4) Use Transcribe! or similar software when figuring out a song.

Transcribe! is a great app for this task, you can slow down a track with no pitch shift, EQ and pan, cut out the vocals (karaoke function), use the note guess function (you can setup the guitar tuning in the settings so that the piano roll also shows the position of the notes on the fretboard), etc, all pretty much one-two clicks away. Sure you can use any DAW but i find Transcribe! the most intuitive and fitting for this kind of work.

5) Always use the correct studio tuning and riff fingerings for guitars/bass.

There's no such thing as "adapting" a song to a more common tuning/guitar type (eg writing a 7-string song tab for a 6-string guitar), everything should be as true to the original as possible. Learning tabs is also a way of exploring the band, and you're compromising that if you take liberties with the way the band originally wrote the song. Especially in advanced metal bands, where low and unusual tunings are more common, you should go out of your way of figuring out the correct tunings and fingerings for all stringed instruments. Watch live performances, read interviews and gear/rig rundowns, it's possible to find out a lot. Few things are more frustrating than opening a tab and realizing while it's pitch-correct, it's in the wrong tuning or on a different guitar type whatsoever.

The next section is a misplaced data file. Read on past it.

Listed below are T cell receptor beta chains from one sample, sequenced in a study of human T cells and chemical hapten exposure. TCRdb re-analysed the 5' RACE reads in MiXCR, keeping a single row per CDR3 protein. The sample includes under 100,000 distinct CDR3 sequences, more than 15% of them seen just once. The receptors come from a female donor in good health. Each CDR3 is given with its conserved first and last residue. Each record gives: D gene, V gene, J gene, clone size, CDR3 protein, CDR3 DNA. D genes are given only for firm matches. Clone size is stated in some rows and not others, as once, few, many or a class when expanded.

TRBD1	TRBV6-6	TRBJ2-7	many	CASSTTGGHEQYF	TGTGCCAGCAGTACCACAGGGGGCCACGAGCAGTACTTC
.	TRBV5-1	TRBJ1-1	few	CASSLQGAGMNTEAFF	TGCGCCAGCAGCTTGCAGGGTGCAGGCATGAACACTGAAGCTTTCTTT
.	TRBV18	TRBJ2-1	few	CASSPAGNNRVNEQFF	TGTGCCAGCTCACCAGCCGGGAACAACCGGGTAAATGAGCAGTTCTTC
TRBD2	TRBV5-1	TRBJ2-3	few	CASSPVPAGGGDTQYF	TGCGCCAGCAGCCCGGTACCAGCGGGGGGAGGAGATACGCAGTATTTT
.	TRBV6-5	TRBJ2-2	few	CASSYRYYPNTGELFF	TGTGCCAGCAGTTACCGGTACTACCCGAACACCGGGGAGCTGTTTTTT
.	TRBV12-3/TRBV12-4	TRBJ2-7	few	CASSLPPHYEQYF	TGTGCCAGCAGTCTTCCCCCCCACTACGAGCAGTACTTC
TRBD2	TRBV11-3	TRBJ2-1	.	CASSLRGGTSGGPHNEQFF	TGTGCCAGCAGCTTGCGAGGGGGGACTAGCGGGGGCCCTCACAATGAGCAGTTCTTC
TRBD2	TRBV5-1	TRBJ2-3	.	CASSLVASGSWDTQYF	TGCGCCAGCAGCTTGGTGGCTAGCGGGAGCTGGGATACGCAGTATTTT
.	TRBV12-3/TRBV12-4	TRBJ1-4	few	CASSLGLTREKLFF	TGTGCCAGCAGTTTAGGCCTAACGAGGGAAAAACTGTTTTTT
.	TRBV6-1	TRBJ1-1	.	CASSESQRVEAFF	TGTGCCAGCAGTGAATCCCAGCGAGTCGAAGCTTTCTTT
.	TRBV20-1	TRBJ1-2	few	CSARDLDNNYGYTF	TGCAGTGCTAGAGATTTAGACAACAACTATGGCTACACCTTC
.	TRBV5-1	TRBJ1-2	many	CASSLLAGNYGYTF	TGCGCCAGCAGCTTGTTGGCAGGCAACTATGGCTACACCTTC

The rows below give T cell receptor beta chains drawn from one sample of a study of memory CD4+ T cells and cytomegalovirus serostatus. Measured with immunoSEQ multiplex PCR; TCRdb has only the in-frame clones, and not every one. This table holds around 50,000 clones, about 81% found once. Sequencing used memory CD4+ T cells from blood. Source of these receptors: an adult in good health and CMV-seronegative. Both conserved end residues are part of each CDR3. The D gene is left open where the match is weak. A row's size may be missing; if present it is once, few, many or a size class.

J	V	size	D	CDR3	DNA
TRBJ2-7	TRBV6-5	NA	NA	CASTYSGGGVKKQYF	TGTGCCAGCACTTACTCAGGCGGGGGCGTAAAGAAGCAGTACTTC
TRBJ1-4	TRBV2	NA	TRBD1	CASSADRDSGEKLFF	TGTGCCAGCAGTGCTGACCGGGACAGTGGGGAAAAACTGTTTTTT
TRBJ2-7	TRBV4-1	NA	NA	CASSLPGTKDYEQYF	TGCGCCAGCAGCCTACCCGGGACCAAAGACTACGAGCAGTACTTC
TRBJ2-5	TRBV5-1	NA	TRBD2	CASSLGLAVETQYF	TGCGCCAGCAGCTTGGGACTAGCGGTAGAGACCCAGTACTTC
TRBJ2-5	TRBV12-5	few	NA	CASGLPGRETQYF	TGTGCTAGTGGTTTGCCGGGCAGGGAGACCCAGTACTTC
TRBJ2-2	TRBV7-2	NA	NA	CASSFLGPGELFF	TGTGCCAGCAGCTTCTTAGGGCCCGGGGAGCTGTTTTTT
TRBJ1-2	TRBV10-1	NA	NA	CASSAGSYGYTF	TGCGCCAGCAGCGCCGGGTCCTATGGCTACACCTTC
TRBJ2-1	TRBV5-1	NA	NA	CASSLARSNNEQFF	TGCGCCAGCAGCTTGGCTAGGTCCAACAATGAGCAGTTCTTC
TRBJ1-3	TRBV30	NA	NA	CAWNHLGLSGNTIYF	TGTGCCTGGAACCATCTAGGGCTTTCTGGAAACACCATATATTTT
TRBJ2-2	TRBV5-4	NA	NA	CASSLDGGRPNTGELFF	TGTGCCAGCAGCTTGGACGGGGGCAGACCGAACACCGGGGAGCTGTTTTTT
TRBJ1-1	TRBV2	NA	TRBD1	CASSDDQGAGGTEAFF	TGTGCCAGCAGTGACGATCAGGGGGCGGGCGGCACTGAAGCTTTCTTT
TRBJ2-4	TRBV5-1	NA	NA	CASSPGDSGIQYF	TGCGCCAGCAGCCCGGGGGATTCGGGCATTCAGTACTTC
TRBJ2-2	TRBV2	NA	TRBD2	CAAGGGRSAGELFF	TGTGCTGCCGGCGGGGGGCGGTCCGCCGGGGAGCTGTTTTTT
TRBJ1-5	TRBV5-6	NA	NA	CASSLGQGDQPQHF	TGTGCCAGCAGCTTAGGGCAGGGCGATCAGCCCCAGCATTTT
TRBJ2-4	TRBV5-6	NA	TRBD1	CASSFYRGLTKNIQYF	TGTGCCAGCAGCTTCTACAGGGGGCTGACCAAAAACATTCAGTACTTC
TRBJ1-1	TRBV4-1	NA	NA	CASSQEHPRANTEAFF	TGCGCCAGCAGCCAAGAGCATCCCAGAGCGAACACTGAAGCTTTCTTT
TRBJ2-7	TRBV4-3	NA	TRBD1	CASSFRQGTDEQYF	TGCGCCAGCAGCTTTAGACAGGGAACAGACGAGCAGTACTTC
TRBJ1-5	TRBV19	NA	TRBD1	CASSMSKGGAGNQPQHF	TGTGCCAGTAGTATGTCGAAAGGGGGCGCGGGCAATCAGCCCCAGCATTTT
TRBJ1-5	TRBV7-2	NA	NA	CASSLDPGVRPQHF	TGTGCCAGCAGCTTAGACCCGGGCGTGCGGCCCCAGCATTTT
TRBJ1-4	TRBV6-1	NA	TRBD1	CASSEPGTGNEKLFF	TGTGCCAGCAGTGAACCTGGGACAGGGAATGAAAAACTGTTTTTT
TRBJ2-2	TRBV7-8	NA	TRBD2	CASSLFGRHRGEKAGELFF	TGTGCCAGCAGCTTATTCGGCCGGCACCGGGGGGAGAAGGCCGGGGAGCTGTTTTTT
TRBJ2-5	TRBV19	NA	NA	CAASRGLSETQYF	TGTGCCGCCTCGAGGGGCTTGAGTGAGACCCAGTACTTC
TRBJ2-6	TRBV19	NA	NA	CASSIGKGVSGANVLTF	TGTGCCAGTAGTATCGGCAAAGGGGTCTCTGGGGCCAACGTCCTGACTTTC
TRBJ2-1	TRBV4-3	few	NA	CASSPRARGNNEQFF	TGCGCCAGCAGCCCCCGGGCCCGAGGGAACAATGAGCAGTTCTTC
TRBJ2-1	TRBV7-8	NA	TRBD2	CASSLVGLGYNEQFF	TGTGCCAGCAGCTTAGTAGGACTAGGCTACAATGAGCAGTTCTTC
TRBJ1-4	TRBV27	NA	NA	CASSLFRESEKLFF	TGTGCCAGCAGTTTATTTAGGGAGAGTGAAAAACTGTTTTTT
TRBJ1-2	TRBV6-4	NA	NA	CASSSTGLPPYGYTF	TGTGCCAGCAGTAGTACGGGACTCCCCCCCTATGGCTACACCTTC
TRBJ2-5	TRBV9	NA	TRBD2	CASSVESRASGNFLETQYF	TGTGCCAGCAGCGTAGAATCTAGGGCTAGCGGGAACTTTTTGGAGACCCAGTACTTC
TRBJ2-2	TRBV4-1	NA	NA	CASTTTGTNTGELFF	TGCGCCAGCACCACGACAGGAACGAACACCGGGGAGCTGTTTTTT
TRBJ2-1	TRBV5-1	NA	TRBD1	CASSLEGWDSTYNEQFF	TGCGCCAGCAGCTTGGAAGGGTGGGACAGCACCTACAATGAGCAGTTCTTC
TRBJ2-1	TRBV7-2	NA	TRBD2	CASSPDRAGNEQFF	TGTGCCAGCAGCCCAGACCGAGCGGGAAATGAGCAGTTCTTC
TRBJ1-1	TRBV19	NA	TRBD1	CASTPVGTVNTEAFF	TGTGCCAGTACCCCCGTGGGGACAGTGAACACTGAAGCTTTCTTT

6) Avoid note dynamics as much as possible (forte, piano, etc).

Unfortunately, the RSE samples are still not perfect, and different note dynamics can make the same instrument sound completely different by itself and in the mix. You should really choose one dynamic and stick with it, for guitars I usually go with f or ff, rarely fff, and drums are almost always ff. If you need to add some dynamic variation to certain notes/beats, use the ghost/accented note functions. For example, the tom samples are so much lower than the rest of the drums and get drowned out in a busy mix, so i always add heavy accents on tom fills in my tabs.

7) Mark each section for easy navigation.